Onto the green, with luck, your science takes you. But when it comes to putting you will work by art and hunch. -- Columbia Law School Professor Karl Llewellyn, 1930
As a lawyer working on the team that builds ROSS the question I’m asked most often is whether artificial intelligence threatens to minimize the value of the lawyer’s judgment. After twenty years of practicing law myself I understand the concern. Legal skill is hard-won through trial and error, courtroom wins and--most importantly--tough courtroom losses. If you haven’t pulled the arrows out of your back more than a few times, you just can’t understand how hard legal experience is to earn. Seasoned lawyers don’t worry about losing their jobs to AI, they worry that technology will drive a race to the bottom; that the pressure to lower costs will diminish the value of experience.
Artificial Intelligence Combines Art and Hunch
All the features we’ve built into ROSS are designed to use the science of machine learning to maximize the value of experience. The algorithms ROSS uses to retrieve and rank cases are tuned to respond to each query with a set of curated decisions. The generate overview and find similar language functions deepen your understanding of how those cases are grouped and helps you explore additional authority. ROSS doesn’t spit out answers, it returns support for the best argument the lawyer can craft. Working every day with some of the best machine learning scientists in the world, I’m confident that ROSS will continue to provide better and better legal research results but never diminish the value of lawyers’ reasoning.
Still, lawyers are asking the right questions about the balance between science and art in our profession. And I haven’t found a better set of answers than the nearly 90 year-old lectures by Professor Karl Llewellyn collected in The Bramble Bush. The lectures were written as an introduction to the law and legal study for first year students at Columbia Law School in the 1920s. I’ll forgive you if you skimmed Professor Llewllyn’s advice when you were in law school. His language is dense for modern readers. But despite the slow going in some of the lectures, I recommend The Bramble Bush to anyone who is thinking critically about the intersection between law and technology.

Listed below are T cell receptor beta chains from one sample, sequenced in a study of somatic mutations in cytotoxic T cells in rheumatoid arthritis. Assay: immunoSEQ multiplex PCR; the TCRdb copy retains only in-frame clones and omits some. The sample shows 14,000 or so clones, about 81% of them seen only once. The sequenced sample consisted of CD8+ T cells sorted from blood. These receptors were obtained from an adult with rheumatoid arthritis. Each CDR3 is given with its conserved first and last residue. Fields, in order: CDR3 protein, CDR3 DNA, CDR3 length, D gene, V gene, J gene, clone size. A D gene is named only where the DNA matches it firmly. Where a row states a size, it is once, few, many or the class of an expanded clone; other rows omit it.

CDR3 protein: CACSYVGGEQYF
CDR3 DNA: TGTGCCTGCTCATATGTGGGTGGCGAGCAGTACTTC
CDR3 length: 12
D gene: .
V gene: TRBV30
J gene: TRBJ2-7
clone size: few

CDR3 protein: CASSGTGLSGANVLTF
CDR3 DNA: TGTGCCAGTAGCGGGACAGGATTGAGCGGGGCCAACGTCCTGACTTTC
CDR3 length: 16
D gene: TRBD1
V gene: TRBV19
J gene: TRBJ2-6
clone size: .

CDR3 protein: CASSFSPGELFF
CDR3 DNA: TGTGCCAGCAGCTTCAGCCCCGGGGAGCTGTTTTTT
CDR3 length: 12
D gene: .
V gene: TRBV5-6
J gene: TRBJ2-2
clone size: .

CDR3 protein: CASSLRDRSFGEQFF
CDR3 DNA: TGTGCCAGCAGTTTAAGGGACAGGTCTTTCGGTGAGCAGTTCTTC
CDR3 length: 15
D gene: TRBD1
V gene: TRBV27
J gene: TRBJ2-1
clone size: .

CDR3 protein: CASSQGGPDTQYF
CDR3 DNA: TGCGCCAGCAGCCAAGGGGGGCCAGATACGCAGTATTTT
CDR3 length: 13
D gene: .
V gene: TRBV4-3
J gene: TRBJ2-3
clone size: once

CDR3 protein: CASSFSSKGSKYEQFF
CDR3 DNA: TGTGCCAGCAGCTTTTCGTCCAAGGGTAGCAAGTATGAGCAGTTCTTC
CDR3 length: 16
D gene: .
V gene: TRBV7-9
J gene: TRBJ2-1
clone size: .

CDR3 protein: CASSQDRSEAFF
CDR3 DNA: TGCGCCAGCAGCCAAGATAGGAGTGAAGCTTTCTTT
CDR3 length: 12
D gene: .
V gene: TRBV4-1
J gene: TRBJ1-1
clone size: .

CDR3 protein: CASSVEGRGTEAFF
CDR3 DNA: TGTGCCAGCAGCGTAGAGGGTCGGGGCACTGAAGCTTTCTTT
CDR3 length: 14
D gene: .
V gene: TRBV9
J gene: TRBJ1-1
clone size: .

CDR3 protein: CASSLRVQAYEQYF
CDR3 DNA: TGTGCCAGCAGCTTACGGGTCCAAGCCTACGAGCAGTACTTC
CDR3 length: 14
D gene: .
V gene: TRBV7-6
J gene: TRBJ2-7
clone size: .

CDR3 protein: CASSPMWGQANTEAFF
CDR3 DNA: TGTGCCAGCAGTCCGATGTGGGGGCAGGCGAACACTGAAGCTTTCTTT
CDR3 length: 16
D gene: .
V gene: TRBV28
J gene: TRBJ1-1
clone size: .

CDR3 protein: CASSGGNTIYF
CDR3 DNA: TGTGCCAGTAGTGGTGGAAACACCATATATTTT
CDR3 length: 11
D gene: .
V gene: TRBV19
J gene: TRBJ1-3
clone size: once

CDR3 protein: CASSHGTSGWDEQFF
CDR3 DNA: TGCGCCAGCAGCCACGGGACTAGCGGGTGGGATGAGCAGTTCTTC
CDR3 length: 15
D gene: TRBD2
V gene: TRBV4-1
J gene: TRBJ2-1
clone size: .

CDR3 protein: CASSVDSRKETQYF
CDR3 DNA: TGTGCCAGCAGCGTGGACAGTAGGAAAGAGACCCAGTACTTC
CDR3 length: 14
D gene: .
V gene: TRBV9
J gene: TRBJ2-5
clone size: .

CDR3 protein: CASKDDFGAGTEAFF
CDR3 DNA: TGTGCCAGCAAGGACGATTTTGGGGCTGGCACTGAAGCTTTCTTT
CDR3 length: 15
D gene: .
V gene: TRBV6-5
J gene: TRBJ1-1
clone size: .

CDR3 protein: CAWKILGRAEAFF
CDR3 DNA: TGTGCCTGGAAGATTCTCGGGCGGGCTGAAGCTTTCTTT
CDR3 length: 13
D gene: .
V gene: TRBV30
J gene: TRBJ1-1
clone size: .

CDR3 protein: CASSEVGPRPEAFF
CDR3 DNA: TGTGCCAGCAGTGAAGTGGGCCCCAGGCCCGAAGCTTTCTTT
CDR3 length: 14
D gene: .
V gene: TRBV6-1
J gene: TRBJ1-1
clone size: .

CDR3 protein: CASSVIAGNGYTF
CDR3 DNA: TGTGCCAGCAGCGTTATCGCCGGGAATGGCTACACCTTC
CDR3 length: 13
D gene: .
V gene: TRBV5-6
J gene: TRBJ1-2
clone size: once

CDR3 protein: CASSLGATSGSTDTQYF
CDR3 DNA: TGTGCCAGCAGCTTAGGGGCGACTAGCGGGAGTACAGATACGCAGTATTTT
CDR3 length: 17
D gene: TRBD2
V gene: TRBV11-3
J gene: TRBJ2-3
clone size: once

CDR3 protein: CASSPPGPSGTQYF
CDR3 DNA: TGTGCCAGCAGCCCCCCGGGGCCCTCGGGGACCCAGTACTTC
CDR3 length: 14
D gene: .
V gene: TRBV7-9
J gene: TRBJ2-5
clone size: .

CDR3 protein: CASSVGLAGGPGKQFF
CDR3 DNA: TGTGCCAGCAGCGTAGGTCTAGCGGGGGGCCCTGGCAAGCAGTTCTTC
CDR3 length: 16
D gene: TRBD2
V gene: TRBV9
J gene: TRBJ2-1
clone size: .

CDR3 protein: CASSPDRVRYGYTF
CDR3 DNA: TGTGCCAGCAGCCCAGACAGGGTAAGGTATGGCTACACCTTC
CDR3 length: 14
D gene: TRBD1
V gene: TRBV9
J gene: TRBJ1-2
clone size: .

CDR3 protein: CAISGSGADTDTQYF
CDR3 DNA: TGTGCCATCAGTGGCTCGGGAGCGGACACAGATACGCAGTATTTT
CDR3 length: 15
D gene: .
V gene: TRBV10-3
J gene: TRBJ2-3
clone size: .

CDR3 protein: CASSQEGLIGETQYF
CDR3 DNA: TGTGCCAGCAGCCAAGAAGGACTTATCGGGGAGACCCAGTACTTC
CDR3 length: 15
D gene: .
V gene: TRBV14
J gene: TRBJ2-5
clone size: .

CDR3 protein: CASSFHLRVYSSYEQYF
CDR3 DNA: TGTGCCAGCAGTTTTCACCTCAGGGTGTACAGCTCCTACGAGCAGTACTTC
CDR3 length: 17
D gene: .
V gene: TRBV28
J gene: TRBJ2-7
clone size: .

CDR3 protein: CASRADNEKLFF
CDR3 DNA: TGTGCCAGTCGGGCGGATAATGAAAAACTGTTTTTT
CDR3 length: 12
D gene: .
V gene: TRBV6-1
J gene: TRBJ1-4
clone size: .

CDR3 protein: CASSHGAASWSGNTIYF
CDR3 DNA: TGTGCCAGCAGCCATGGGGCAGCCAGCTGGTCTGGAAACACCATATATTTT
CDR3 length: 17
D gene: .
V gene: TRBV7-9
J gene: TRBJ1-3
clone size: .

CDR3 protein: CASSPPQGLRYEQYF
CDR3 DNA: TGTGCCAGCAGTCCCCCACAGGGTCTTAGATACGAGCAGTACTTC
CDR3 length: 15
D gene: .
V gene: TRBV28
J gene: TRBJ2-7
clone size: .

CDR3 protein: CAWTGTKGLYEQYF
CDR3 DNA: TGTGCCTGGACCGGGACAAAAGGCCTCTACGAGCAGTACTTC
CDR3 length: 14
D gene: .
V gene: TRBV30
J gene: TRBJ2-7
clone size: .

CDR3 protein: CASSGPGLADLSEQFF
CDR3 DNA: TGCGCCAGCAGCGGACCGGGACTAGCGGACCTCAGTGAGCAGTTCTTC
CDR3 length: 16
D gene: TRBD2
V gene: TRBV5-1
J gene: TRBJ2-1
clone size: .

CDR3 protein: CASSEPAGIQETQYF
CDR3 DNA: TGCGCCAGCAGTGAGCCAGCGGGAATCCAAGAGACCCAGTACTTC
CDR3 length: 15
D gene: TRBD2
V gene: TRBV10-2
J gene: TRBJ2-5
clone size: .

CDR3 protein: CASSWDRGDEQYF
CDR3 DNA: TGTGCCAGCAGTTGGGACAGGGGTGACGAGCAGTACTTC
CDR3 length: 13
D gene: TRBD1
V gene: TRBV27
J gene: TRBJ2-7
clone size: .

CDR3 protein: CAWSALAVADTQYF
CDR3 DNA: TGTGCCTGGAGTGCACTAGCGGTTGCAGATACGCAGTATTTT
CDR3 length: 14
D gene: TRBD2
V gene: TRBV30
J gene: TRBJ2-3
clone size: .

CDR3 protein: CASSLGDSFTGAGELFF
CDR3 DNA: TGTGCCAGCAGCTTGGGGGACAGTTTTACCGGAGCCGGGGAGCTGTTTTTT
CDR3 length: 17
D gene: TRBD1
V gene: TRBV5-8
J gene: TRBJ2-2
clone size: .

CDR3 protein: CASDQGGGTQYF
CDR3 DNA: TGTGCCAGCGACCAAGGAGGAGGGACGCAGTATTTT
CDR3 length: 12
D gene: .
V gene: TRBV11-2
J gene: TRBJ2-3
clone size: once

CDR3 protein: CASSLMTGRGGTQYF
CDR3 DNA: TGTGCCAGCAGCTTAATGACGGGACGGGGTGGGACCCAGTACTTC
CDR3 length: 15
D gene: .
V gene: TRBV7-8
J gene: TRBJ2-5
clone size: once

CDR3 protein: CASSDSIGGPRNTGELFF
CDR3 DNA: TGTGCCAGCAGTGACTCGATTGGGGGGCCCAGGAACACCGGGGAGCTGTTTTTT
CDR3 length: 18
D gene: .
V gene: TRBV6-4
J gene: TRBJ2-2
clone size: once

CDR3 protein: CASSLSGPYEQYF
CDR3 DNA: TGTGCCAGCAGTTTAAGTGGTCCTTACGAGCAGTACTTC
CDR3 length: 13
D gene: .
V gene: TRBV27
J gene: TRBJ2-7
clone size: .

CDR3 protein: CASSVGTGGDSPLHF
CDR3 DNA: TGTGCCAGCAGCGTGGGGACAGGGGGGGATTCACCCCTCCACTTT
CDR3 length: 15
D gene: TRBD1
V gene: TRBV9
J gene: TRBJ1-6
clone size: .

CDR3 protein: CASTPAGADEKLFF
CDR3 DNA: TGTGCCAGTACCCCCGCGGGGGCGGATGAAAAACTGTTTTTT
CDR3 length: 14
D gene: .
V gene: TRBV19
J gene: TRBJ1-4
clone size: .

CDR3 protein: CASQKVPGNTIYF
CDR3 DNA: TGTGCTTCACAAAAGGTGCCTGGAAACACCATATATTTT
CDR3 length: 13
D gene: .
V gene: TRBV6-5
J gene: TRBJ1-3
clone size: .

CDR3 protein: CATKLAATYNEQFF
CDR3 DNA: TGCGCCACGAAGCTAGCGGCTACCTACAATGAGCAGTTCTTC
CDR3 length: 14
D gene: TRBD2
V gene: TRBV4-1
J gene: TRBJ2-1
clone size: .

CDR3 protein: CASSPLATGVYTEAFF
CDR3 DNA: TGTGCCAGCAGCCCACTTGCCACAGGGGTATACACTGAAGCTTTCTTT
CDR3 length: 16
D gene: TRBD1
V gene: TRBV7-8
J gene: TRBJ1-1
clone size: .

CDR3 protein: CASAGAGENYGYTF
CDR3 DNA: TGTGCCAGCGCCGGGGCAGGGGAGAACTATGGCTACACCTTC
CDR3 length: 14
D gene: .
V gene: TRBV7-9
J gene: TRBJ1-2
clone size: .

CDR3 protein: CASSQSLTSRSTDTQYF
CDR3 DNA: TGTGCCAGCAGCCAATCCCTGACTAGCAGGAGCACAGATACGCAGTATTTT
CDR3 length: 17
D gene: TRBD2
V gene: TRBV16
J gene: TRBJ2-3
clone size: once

Llewellynists Through and Through
One of Professor Llewellyn’s foundational positions is that an individual judicial decision cannot have meaning by itself. Standing alone, he reminds us, a case gives no guidance. “What counts,” he wrote, “what gives you leads, what gives you sureness, that is the background of the other cases in relation to which you must read the one.” According to Llewellyn, the prior decisions provide context and meaning for the words and technical terms used in the case you’re reading. “But above all, they give you the wherewithal to find which of the facts are significant, and in what aspect they are significant, and how far the rules laid down are to be trusted.”